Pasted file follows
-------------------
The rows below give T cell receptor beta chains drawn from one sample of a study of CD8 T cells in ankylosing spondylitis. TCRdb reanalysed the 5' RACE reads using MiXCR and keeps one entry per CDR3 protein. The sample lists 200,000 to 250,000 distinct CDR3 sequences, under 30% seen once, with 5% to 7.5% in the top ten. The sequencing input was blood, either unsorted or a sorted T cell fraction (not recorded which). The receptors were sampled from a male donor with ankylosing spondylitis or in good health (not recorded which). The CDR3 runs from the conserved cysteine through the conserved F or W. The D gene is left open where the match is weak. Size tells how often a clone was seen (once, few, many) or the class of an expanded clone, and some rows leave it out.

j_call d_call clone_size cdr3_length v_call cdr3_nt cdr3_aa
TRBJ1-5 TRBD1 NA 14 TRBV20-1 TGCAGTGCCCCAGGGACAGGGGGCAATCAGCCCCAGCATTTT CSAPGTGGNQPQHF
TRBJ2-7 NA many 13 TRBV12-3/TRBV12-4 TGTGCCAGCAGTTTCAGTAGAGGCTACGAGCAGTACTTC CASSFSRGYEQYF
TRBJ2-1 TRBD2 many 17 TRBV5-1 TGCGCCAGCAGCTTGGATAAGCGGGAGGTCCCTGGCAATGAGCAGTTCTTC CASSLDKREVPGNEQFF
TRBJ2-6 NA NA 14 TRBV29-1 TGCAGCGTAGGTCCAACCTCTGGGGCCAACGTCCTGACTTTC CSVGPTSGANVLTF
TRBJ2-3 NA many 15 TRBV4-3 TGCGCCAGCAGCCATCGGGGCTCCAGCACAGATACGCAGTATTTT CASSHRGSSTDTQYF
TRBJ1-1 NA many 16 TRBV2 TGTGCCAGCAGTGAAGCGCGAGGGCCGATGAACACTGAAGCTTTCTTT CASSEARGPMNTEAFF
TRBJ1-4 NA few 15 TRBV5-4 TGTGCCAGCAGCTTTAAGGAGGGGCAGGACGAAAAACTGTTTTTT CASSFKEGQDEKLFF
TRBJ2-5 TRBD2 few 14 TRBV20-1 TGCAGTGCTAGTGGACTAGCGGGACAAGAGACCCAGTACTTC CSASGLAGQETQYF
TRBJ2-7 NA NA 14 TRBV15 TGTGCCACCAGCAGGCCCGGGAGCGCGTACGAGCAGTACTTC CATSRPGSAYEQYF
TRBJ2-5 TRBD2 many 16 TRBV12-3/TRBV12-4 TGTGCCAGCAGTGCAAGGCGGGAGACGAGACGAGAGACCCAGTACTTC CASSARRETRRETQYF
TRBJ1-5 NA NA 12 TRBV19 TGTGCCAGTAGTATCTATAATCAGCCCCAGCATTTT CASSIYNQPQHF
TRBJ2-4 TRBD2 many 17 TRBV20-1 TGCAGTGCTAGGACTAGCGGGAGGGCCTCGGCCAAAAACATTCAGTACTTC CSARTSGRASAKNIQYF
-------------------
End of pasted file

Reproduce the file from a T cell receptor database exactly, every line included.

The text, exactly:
The rows below give T cell receptor beta chains drawn from one sample of a study of CD8 T cells in ankylosing spondylitis. TCRdb reanalysed the 5' RACE reads using MiXCR and keeps one entry per CDR3 protein. The sample lists 200,000 to 250,000 distinct CDR3 sequences, under 30% seen once, with 5% to 7.5% in the top ten. The sequencing input was blood, either unsorted or a sorted T cell fraction (not recorded which). The receptors were sampled from a male donor with ankylosing spondylitis or in good health (not recorded which). The CDR3 runs from the conserved cysteine through the conserved F or W. The D gene is left open where the match is weak. Size tells how often a clone was seen (once, few, many) or the class of an expanded clone, and some rows leave it out.

j_call d_call clone_size cdr3_length v_call cdr3_nt cdr3_aa
TRBJ1-5 TRBD1 NA 14 TRBV20-1 TGCAGTGCCCCAGGGACAGGGGGCAATCAGCCCCAGCATTTT CSAPGTGGNQPQHF
TRBJ2-7 NA many 13 TRBV12-3/TRBV12-4 TGTGCCAGCAGTTTCAGTAGAGGCTACGAGCAGTACTTC CASSFSRGYEQYF
TRBJ2-1 TRBD2 many 17 TRBV5-1 TGCGCCAGCAGCTTGGATAAGCGGGAGGTCCCTGGCAATGAGCAGTTCTTC CASSLDKREVPGNEQFF
TRBJ2-6 NA NA 14 TRBV29-1 TGCAGCGTAGGTCCAACCTCTGGGGCCAACGTCCTGACTTTC CSVGPTSGANVLTF
TRBJ2-3 NA many 15 TRBV4-3 TGCGCCAGCAGCCATCGGGGCTCCAGCACAGATACGCAGTATTTT CASSHRGSSTDTQYF
TRBJ1-1 NA many 16 TRBV2 TGTGCCAGCAGTGAAGCGCGAGGGCCGATGAACACTGAAGCTTTCTTT CASSEARGPMNTEAFF
TRBJ1-4 NA few 15 TRBV5-4 TGTGCCAGCAGCTTTAAGGAGGGGCAGGACGAAAAACTGTTTTTT CASSFKEGQDEKLFF
TRBJ2-5 TRBD2 few 14 TRBV20-1 TGCAGTGCTAGTGGACTAGCGGGACAAGAGACCCAGTACTTC CSASGLAGQETQYF
TRBJ2-7 NA NA 14 TRBV15 TGTGCCACCAGCAGGCCCGGGAGCGCGTACGAGCAGTACTTC CATSRPGSAYEQYF
TRBJ2-5 TRBD2 many 16 TRBV12-3/TRBV12-4 TGTGCCAGCAGTGCAAGGCGGGAGACGAGACGAGAGACCCAGTACTTC CASSARRETRRETQYF
TRBJ1-5 NA NA 12 TRBV19 TGTGCCAGTAGTATCTATAATCAGCCCCAGCATTTT CASSIYNQPQHF
TRBJ2-4 TRBD2 many 17 TRBV20-1 TGCAGTGCTAGGACTAGCGGGAGGGCCTCGGCCAAAAACATTCAGTACTTC CSARTSGRASAKNIQYF